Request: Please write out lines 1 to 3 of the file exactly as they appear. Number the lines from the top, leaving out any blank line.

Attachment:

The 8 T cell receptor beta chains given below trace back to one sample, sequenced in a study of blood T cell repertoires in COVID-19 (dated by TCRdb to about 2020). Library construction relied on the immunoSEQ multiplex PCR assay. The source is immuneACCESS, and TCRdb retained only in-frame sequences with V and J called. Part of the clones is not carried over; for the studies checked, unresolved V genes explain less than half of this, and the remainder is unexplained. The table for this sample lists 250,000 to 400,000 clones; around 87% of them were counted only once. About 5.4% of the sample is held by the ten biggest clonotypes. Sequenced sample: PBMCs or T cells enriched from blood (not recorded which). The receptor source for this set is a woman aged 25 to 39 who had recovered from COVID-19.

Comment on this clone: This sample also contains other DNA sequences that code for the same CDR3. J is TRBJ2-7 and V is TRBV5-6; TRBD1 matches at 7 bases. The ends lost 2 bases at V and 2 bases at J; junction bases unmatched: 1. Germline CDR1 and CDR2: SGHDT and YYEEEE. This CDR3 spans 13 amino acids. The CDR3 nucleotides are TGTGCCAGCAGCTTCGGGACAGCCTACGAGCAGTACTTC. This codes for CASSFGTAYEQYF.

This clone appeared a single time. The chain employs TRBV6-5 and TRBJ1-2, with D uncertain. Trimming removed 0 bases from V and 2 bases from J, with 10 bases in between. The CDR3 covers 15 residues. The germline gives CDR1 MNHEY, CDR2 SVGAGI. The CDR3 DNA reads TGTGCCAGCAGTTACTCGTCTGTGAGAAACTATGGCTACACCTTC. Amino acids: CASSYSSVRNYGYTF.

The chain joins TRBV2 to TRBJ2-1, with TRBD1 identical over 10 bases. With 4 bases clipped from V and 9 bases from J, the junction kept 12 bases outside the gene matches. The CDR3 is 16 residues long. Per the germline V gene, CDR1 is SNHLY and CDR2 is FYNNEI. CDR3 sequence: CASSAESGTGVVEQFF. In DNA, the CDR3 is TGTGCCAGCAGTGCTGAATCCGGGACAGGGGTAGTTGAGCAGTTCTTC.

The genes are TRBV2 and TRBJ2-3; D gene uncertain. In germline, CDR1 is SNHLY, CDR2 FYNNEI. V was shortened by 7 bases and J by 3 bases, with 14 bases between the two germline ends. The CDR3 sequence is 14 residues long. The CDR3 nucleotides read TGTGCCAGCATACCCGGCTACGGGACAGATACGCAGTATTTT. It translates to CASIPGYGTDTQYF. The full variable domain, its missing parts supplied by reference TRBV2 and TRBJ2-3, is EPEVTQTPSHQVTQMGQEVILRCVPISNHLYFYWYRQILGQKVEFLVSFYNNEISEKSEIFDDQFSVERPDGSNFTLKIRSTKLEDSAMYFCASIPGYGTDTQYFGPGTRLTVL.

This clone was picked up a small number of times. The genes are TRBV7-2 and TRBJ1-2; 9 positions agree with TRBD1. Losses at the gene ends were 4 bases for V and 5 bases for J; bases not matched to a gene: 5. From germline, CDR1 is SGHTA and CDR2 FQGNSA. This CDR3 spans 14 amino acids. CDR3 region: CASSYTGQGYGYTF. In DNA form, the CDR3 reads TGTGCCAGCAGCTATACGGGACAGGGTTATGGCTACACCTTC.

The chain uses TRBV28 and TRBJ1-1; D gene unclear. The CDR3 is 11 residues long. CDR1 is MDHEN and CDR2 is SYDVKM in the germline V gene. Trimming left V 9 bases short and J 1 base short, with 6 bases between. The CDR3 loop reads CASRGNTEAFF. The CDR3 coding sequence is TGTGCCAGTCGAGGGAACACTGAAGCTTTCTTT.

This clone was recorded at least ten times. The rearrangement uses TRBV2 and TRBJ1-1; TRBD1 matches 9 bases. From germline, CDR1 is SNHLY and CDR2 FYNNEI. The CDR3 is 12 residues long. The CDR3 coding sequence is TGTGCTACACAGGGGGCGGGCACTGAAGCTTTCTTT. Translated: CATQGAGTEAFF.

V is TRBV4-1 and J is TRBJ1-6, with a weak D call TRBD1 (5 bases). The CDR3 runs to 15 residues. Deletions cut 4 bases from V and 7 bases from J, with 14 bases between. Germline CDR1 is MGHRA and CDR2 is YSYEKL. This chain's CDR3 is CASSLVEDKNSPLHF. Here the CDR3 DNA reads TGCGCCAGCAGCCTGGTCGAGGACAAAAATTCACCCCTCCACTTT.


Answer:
The 8 T cell receptor beta chains given below trace back to one sample, sequenced in a study of blood T cell repertoires in COVID-19 (dated by TCRdb to about 2020). Library construction relied on the immunoSEQ multiplex PCR assay. The source is immuneACCESS, and TCRdb retained only in-frame sequences with V and J called. Part of the clones is not carried over; for the studies checked, unresolved V genes explain less than half of this, and the remainder is unexplained. The table for this sample lists 250,000 to 400,000 clones; around 87% of them were counted only once. About 5.4% of the sample is held by the ten biggest clonotypes. Sequenced sample: PBMCs or T cells enriched from blood (not recorded which). The receptor source for this set is a woman aged 25 to 39 who had recovered from COVID-19.

Comment on this clone: This sample also contains other DNA sequences that code for the same CDR3. J is TRBJ2-7 and V is TRBV5-6; TRBD1 matches at 7 bases. The ends lost 2 bases at V and 2 bases at J; junction bases unmatched: 1. Germline CDR1 and CDR2: SGHDT and YYEEEE. This CDR3 spans 13 amino acids. The CDR3 nucleotides are TGTGCCAGCAGCTTCGGGACAGCCTACGAGCAGTACTTC. This codes for CASSFGTAYEQYF.

This clone appeared a single time. The chain employs TRBV6-5 and TRBJ1-2, with D uncertain. Trimming removed 0 bases from V and 2 bases from J, with 10 bases in between. The CDR3 covers 15 residues. The germline gives CDR1 MNHEY, CDR2 SVGAGI. The CDR3 DNA reads TGTGCCAGCAGTTACTCGTCTGTGAGAAACTATGGCTACACCTTC. Amino acids: CASSYSSVRNYGYTF.